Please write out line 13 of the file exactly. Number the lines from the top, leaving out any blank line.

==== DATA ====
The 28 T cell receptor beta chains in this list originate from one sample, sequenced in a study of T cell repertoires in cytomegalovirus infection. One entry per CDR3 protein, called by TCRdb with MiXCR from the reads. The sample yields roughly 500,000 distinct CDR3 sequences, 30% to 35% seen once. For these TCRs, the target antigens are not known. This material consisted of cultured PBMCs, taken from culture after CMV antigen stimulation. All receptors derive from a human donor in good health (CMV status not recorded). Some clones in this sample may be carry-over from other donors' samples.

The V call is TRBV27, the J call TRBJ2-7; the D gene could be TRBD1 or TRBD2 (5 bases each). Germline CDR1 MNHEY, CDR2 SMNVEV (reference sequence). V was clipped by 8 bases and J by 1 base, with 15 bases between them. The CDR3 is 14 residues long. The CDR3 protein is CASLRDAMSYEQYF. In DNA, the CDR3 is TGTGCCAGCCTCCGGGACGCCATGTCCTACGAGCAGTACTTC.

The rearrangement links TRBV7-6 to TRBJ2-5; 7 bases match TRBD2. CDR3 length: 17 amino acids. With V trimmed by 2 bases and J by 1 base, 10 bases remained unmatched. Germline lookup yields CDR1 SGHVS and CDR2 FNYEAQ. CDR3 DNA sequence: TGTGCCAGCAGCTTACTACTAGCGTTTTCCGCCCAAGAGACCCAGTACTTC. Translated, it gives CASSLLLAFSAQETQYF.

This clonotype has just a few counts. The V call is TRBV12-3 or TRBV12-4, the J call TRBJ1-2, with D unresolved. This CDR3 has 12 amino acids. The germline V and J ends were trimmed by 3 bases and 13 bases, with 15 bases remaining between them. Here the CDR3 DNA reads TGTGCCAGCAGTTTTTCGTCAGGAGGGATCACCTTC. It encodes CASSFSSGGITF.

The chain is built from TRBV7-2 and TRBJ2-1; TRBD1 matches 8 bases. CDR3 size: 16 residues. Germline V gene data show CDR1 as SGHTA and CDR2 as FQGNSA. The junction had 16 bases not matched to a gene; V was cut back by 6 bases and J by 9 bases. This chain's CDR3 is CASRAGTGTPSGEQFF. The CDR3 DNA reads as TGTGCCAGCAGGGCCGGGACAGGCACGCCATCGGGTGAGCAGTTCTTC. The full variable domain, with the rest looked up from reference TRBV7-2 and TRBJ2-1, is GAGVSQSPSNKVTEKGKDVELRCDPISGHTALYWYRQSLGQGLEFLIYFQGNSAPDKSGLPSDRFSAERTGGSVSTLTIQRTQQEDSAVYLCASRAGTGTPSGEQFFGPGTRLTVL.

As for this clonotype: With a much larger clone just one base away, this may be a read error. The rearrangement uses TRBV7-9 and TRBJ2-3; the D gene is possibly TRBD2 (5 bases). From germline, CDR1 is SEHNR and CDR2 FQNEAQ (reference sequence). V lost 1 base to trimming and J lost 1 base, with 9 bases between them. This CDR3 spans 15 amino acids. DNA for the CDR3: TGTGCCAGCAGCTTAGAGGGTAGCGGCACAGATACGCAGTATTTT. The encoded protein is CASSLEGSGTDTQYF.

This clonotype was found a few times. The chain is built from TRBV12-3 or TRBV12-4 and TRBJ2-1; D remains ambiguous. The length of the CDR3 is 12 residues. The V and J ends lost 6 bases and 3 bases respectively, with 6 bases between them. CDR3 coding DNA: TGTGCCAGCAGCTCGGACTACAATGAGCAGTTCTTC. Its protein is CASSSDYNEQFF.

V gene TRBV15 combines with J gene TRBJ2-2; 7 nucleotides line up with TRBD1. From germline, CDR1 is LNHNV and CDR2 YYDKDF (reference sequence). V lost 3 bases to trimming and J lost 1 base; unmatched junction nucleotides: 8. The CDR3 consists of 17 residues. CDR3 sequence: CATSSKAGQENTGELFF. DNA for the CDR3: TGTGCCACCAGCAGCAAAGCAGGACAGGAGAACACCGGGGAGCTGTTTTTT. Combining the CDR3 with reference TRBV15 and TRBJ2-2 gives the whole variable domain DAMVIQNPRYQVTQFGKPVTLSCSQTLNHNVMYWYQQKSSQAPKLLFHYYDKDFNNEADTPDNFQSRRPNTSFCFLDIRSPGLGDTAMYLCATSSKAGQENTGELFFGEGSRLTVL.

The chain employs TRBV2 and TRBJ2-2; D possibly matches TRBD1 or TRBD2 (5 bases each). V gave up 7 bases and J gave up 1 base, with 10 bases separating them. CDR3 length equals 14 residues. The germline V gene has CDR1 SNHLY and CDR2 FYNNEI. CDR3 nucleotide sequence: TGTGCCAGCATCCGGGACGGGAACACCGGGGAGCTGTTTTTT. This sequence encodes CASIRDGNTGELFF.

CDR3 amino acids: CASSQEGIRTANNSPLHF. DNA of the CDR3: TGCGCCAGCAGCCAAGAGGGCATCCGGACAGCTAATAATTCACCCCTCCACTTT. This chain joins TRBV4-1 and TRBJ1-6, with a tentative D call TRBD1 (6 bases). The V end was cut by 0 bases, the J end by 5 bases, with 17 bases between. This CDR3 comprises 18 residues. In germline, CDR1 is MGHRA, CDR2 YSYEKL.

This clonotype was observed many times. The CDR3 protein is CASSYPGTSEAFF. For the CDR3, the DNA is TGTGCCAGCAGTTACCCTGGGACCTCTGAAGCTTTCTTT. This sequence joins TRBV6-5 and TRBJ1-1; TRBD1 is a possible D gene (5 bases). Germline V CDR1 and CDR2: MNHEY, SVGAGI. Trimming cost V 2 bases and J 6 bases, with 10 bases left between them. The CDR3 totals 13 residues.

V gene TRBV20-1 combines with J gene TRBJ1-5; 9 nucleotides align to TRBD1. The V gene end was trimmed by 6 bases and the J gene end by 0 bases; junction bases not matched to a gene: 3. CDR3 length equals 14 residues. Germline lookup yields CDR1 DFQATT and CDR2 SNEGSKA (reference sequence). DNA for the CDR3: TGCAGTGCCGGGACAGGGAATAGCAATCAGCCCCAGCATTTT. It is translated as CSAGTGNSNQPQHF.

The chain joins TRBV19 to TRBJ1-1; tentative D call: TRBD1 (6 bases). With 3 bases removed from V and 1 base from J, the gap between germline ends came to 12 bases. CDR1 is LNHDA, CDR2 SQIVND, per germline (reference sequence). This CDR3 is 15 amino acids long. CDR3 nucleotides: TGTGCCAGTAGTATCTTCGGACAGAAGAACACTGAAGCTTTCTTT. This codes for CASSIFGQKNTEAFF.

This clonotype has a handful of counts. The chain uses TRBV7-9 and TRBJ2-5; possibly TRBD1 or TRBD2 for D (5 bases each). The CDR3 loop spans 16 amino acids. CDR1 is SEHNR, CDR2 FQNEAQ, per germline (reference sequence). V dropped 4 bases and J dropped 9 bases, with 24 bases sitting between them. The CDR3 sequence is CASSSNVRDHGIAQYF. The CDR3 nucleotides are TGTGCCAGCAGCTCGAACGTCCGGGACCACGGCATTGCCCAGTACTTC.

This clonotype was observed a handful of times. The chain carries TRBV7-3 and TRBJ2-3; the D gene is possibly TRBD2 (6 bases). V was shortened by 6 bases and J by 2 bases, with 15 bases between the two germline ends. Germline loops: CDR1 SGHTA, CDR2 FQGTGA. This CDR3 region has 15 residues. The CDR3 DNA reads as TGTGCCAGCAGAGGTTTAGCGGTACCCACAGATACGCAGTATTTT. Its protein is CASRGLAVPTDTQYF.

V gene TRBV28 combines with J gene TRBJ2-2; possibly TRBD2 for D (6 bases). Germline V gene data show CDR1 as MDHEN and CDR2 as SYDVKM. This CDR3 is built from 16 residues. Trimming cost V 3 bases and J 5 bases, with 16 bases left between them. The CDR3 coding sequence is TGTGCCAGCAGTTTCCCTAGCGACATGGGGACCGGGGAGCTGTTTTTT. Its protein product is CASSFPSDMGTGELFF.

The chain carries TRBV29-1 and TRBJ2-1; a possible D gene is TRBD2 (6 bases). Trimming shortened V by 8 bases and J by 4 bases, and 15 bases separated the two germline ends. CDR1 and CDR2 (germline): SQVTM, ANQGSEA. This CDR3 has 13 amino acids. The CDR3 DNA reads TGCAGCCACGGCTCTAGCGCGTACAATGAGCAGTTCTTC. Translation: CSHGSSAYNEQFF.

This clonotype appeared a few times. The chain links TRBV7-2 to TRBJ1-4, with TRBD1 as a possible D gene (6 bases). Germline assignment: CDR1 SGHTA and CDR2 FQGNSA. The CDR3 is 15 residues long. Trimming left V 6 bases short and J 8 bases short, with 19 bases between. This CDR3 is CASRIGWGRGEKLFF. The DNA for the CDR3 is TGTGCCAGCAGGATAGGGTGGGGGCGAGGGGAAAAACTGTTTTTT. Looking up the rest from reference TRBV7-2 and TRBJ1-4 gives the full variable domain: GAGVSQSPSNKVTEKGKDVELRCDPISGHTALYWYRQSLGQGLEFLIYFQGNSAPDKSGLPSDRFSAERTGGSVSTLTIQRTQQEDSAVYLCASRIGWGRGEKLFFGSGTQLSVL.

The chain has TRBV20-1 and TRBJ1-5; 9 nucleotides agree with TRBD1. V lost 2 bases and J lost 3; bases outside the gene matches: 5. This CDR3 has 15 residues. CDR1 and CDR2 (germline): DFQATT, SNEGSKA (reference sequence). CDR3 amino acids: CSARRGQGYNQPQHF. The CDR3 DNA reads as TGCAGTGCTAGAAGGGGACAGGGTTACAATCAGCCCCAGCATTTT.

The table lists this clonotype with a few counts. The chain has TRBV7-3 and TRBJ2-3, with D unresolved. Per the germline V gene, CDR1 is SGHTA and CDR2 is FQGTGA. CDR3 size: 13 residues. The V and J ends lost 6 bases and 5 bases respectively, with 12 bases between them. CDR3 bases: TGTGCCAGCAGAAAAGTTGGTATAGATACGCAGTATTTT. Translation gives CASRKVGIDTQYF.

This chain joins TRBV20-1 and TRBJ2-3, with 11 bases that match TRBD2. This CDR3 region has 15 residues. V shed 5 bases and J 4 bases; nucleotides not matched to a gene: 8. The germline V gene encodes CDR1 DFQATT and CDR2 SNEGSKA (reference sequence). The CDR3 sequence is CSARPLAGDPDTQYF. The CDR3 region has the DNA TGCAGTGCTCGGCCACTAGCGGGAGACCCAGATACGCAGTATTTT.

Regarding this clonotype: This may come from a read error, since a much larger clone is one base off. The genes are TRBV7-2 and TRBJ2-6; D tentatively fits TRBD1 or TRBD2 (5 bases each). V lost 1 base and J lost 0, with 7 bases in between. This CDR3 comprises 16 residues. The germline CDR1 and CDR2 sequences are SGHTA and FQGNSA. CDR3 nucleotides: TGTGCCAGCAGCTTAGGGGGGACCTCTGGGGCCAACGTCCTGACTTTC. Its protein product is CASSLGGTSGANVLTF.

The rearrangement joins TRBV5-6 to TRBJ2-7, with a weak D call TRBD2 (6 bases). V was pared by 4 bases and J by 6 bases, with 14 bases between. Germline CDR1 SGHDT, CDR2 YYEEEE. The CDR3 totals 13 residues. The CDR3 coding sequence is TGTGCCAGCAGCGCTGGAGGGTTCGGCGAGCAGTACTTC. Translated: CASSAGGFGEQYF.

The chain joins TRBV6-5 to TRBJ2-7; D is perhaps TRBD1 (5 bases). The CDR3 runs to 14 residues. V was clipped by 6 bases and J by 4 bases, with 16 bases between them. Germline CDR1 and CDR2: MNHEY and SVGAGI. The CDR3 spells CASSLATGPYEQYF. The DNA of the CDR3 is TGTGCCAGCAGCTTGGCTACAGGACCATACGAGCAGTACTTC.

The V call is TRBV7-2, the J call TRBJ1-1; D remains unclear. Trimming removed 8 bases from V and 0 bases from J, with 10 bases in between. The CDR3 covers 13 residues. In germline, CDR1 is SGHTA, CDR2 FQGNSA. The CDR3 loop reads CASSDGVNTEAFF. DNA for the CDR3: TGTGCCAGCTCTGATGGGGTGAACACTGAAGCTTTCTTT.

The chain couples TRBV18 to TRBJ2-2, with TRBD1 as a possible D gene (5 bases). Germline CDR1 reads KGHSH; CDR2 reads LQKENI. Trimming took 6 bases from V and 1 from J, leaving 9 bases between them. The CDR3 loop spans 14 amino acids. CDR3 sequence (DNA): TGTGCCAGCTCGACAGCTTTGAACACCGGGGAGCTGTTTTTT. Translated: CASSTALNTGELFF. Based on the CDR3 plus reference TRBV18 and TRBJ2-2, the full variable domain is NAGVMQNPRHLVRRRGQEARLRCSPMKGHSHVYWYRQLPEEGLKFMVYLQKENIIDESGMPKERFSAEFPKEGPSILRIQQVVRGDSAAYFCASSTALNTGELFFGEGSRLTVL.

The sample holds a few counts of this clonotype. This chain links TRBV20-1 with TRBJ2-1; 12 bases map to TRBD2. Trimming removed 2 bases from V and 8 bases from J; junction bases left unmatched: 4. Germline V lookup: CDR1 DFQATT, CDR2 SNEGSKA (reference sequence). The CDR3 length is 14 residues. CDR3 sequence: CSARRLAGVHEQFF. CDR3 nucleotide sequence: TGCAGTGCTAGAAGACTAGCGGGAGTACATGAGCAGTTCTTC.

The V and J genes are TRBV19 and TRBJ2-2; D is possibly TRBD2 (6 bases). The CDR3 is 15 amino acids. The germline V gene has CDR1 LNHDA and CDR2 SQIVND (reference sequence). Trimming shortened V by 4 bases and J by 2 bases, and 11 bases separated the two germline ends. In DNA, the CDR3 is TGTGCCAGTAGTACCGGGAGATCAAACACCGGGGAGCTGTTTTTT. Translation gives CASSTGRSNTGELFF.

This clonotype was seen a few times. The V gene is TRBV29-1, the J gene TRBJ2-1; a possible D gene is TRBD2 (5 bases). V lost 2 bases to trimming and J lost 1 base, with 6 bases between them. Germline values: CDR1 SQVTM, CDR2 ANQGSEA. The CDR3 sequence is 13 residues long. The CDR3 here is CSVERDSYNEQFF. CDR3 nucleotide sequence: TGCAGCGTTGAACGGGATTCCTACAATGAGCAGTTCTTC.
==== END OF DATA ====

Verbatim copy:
The chain joins TRBV19 to TRBJ1-1; tentative D call: TRBD1 (6 bases). With 3 bases removed from V and 1 base from J, the gap between germline ends came to 12 bases. CDR1 is LNHDA, CDR2 SQIVND, per germline (reference sequence). This CDR3 is 15 amino acids long. CDR3 nucleotides: TGTGCCAGTAGTATCTTCGGACAGAAGAACACTGAAGCTTTCTTT. This codes for CASSIFGQKNTEAFF.